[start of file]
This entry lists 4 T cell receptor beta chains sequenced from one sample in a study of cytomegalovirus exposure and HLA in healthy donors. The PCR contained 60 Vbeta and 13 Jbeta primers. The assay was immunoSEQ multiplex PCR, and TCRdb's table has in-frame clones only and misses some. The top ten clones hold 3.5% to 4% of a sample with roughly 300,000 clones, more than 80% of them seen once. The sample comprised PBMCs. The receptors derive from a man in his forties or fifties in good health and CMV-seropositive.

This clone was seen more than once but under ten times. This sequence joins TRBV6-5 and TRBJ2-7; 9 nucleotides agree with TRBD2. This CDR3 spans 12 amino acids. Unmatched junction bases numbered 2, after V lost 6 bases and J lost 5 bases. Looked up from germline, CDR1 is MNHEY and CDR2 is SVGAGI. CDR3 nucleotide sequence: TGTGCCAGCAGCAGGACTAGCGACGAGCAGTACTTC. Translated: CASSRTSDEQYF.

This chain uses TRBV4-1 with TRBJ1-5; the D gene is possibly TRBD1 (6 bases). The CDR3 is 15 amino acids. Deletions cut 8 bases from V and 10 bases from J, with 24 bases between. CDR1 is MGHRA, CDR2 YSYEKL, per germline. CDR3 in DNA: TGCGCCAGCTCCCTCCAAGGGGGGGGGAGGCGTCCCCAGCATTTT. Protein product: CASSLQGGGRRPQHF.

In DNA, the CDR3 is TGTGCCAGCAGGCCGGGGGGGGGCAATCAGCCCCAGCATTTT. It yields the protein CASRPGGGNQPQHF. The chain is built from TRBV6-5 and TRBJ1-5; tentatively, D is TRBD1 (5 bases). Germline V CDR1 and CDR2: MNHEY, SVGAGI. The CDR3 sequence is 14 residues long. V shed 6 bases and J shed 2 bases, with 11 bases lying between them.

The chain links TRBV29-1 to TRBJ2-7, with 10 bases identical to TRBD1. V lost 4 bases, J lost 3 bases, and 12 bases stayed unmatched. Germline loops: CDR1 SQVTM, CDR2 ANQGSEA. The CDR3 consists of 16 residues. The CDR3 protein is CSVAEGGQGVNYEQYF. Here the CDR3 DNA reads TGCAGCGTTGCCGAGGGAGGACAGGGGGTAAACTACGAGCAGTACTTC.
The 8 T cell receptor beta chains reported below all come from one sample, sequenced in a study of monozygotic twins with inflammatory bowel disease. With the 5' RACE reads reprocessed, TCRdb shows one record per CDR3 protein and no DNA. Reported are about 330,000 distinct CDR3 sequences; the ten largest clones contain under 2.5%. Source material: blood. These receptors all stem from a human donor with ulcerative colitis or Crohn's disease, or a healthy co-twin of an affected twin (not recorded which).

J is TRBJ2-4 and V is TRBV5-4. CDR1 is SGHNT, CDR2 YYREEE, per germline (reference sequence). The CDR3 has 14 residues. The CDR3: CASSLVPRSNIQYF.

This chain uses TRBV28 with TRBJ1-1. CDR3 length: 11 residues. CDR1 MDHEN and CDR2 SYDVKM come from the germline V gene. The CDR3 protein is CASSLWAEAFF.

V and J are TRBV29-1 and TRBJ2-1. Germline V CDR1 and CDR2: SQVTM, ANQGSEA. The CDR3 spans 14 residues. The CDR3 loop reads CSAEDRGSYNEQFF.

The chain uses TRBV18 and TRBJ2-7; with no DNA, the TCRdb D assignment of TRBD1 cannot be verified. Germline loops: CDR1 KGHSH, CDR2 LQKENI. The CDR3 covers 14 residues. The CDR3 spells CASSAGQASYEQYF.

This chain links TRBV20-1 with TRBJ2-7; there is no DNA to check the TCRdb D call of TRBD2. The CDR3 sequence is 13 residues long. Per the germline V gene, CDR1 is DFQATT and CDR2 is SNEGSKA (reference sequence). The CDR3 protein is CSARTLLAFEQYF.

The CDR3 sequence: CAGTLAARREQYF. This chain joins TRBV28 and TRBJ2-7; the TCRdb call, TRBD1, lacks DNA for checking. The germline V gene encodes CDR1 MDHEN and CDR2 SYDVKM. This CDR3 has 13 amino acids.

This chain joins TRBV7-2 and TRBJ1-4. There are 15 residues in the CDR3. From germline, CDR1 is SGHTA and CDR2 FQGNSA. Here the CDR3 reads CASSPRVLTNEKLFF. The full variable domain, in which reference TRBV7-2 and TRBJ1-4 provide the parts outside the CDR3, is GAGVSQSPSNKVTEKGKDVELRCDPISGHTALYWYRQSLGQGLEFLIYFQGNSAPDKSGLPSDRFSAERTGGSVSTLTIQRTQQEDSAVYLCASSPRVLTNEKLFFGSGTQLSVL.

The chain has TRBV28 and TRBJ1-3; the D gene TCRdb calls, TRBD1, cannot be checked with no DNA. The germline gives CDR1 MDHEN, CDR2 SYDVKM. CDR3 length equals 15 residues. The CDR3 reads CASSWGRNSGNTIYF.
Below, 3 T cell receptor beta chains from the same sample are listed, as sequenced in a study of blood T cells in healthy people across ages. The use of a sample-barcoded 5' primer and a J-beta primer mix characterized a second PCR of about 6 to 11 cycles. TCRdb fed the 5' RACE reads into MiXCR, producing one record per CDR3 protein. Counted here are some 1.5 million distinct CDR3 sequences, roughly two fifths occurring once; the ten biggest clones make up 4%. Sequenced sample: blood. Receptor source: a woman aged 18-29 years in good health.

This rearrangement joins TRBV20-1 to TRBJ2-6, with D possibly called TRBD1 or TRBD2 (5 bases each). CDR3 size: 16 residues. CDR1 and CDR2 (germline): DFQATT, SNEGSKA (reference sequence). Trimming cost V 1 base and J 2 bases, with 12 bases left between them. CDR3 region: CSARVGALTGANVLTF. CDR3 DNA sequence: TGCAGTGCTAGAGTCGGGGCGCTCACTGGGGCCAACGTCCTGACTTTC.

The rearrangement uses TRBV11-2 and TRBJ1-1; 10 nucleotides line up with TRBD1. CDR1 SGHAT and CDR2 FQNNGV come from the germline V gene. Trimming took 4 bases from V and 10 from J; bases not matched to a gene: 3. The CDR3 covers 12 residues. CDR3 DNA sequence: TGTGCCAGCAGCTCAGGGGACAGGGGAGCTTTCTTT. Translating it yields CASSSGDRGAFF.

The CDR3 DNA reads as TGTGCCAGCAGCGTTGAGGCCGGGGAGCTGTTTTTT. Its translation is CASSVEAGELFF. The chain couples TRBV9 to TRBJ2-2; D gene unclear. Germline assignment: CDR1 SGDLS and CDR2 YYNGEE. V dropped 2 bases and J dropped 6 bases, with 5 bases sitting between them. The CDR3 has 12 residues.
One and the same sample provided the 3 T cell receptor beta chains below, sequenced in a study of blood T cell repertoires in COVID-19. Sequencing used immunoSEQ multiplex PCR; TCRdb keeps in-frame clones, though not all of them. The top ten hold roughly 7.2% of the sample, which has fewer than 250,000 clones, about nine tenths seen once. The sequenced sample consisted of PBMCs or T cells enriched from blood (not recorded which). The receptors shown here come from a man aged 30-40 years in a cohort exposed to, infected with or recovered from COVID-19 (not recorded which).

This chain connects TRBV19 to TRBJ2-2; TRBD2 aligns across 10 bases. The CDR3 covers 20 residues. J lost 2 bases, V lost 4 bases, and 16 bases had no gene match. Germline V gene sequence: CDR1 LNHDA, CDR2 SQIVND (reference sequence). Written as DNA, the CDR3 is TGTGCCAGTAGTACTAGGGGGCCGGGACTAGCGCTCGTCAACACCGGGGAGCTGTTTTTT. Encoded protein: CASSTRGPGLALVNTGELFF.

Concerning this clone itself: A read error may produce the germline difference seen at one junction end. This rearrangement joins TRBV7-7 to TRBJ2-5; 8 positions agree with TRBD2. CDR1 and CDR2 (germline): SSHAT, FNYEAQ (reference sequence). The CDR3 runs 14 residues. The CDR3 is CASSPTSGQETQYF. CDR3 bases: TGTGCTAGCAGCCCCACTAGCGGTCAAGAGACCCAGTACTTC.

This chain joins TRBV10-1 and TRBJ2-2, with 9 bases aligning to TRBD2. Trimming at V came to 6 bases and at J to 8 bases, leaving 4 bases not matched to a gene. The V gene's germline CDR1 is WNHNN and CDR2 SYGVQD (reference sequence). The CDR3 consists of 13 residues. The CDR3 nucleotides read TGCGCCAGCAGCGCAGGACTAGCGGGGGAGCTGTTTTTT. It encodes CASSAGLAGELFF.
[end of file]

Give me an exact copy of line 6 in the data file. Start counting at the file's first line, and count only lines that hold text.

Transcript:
The 8 T cell receptor beta chains reported below all come from one sample, sequenced in a study of monozygotic twins with inflammatory bowel disease. With the 5' RACE reads reprocessed, TCRdb shows one record per CDR3 protein and no DNA. Reported are about 330,000 distinct CDR3 sequences; the ten largest clones contain under 2.5%. Source material: blood. These receptors all stem from a human donor with ulcerative colitis or Crohn's disease, or a healthy co-twin of an affected twin (not recorded which).